Why Reparations?

Reparations, as I imagine them, serve several vvital purposes. One is to attempt to make whole those who still suffer slavery, the legacy of slavery and the U.S.’s history of continuous racism. However, there is no way to restore prison or jail years. Or resuscitate those lynched and executed by law enforcement and other terrorist organizations or those lost due to a lack of medical care. In some situations, reparations are just impossible.

Another purpose is to deny institutions and individuals the unjust enrichments they have gained from pre- and post-Civil War slavery, exploitation, and oppression of African Americans.

A third is to erase the health care and wealth gaps between whites and blacks and the poor, and to take actions to prevent new gaps from developing. A common goal should be economic and social justice for all.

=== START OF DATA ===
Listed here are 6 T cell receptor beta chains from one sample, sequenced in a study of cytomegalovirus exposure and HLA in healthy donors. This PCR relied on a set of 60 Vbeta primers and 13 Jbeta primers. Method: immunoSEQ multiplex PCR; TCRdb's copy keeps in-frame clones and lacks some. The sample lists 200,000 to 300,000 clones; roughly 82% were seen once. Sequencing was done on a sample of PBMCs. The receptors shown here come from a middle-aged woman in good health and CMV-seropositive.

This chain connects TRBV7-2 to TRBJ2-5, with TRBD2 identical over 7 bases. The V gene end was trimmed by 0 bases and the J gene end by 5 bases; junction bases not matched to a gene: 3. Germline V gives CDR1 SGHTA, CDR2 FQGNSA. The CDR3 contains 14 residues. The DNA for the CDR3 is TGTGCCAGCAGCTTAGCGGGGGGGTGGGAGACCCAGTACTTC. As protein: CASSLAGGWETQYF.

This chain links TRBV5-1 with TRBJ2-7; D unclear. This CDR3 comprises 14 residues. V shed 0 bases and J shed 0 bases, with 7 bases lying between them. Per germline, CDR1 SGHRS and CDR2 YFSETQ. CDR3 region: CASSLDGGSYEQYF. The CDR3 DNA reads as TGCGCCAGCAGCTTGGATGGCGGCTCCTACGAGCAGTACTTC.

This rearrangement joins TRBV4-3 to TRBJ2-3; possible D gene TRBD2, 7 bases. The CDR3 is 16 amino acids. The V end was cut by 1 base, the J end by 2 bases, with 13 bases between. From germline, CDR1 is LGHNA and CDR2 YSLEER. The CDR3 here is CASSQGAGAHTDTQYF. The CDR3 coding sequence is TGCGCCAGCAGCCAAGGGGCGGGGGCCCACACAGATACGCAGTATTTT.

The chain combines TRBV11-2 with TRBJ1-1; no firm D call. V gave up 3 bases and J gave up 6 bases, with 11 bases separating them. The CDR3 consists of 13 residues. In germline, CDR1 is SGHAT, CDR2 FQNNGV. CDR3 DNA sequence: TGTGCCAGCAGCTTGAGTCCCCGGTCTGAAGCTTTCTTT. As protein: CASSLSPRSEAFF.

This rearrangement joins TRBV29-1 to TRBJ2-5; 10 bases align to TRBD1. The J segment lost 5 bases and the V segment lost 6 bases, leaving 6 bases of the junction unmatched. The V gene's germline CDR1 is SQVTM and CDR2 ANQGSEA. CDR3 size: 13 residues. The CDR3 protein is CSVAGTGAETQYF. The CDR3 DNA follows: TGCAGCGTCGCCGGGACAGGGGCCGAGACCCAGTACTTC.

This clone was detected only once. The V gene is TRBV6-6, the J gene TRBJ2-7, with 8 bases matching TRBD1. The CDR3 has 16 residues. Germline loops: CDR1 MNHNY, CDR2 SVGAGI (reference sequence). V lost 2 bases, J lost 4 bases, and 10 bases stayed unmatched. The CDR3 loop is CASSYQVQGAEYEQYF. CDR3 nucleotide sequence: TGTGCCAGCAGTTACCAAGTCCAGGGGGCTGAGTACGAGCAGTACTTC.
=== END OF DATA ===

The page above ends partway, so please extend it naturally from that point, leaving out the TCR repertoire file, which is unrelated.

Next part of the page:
Another is reconciliation as both a national and a local effort to explore the United States’ deep history of discrimination and oppression (Think, post-WWII Germany). Reconciliation is critical. Without it, reparations are impossible, and the racial conflicts and disparities may increase. The nation will be less stable and viable. Exposing its people to the real history of racism in the U.S. may make an irrefutable case for reparations. This must be a revealing and healing process.

A final purpose is to fundamentally change social, economic, educational, and political processes in the United States to create a more just society for all.